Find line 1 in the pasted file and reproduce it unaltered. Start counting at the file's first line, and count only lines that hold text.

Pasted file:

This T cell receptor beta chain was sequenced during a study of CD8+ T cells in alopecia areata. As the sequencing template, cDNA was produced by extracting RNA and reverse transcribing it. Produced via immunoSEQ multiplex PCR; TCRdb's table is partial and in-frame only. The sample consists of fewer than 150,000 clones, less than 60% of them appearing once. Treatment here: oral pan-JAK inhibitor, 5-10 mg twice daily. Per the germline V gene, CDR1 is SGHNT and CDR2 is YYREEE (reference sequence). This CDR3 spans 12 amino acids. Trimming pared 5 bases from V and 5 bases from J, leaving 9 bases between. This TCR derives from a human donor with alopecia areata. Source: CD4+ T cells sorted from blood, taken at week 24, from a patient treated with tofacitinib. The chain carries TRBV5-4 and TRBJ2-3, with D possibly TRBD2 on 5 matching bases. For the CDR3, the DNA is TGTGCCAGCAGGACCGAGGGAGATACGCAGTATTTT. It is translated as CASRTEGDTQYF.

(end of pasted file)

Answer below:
This T cell receptor beta chain was sequenced during a study of CD8+ T cells in alopecia areata. As the sequencing template, cDNA was produced by extracting RNA and reverse transcribing it. Produced via immunoSEQ multiplex PCR; TCRdb's table is partial and in-frame only. The sample consists of fewer than 150,000 clones, less than 60% of them appearing once. Treatment here: oral pan-JAK inhibitor, 5-10 mg twice daily. Per the germline V gene, CDR1 is SGHNT and CDR2 is YYREEE (reference sequence). This CDR3 spans 12 amino acids. Trimming pared 5 bases from V and 5 bases from J, leaving 9 bases between. This TCR derives from a human donor with alopecia areata. Source: CD4+ T cells sorted from blood, taken at week 24, from a patient treated with tofacitinib. The chain carries TRBV5-4 and TRBJ2-3, with D possibly TRBD2 on 5 matching bases. For the CDR3, the DNA is TGTGCCAGCAGGACCGAGGGAGATACGCAGTATTTT. It is translated as CASRTEGDTQYF.